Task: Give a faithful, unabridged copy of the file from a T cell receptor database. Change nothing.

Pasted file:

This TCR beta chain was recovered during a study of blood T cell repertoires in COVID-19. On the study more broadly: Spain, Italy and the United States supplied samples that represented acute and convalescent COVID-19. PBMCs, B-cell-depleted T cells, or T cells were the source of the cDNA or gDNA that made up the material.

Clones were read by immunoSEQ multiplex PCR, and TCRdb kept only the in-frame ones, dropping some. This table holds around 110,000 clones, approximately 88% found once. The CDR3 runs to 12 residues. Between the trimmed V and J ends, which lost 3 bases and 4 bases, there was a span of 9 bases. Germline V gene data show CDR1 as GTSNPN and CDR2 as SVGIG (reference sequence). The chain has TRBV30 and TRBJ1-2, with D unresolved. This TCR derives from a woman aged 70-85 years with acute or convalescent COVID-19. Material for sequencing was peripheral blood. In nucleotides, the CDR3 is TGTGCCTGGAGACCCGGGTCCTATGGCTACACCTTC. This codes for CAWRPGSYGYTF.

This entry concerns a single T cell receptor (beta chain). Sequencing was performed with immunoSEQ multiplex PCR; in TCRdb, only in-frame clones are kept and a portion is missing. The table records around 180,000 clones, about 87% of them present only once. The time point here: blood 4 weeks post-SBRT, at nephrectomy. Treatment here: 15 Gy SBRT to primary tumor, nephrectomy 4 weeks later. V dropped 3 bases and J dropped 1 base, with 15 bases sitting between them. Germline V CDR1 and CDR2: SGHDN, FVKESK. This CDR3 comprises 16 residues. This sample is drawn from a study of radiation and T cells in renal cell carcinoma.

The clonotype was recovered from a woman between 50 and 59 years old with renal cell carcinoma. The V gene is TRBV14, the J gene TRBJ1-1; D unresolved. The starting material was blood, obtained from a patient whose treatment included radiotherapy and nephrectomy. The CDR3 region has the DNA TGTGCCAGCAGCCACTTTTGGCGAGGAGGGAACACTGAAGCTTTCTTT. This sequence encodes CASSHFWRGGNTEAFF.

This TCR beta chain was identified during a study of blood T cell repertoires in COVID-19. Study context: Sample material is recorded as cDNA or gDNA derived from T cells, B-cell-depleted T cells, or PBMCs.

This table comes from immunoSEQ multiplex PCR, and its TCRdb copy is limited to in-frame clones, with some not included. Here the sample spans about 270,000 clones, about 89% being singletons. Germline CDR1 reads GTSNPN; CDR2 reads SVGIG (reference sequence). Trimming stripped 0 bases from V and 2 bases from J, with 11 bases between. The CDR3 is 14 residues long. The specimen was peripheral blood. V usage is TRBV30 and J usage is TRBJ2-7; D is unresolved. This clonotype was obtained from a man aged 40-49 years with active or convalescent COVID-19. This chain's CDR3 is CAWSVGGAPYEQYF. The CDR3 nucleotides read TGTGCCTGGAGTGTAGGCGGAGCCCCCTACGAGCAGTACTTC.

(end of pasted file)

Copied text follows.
This TCR beta chain was recovered during a study of blood T cell repertoires in COVID-19. On the study more broadly: Spain, Italy and the United States supplied samples that represented acute and convalescent COVID-19. PBMCs, B-cell-depleted T cells, or T cells were the source of the cDNA or gDNA that made up the material.

Clones were read by immunoSEQ multiplex PCR, and TCRdb kept only the in-frame ones, dropping some. This table holds around 110,000 clones, approximately 88% found once. The CDR3 runs to 12 residues. Between the trimmed V and J ends, which lost 3 bases and 4 bases, there was a span of 9 bases. Germline V gene data show CDR1 as GTSNPN and CDR2 as SVGIG (reference sequence). The chain has TRBV30 and TRBJ1-2, with D unresolved. This TCR derives from a woman aged 70-85 years with acute or convalescent COVID-19. Material for sequencing was peripheral blood. In nucleotides, the CDR3 is TGTGCCTGGAGACCCGGGTCCTATGGCTACACCTTC. This codes for CAWRPGSYGYTF.

This entry concerns a single T cell receptor (beta chain). Sequencing was performed with immunoSEQ multiplex PCR; in TCRdb, only in-frame clones are kept and a portion is missing. The table records around 180,000 clones, about 87% of them present only once. The time point here: blood 4 weeks post-SBRT, at nephrectomy. Treatment here: 15 Gy SBRT to primary tumor, nephrectomy 4 weeks later. V dropped 3 bases and J dropped 1 base, with 15 bases sitting between them. Germline V CDR1 and CDR2: SGHDN, FVKESK. This CDR3 comprises 16 residues. This sample is drawn from a study of radiation and T cells in renal cell carcinoma.

The clonotype was recovered from a woman between 50 and 59 years old with renal cell carcinoma. The V gene is TRBV14, the J gene TRBJ1-1; D unresolved. The starting material was blood, obtained from a patient whose treatment included radiotherapy and nephrectomy. The CDR3 region has the DNA TGTGCCAGCAGCCACTTTTGGCGAGGAGGGAACACTGAAGCTTTCTTT. This sequence encodes CASSHFWRGGNTEAFF.

This TCR beta chain was identified during a study of blood T cell repertoires in COVID-19. Study context: Sample material is recorded as cDNA or gDNA derived from T cells, B-cell-depleted T cells, or PBMCs.

This table comes from immunoSEQ multiplex PCR, and its TCRdb copy is limited to in-frame clones, with some not included. Here the sample spans about 270,000 clones, about 89% being singletons. Germline CDR1 reads GTSNPN; CDR2 reads SVGIG (reference sequence). Trimming stripped 0 bases from V and 2 bases from J, with 11 bases between. The CDR3 is 14 residues long. The specimen was peripheral blood. V usage is TRBV30 and J usage is TRBJ2-7; D is unresolved. This clonotype was obtained from a man aged 40-49 years with active or convalescent COVID-19. This chain's CDR3 is CAWSVGGAPYEQYF. The CDR3 nucleotides read TGTGCCTGGAGTGTAGGCGGAGCCCCCTACGAGCAGTACTTC.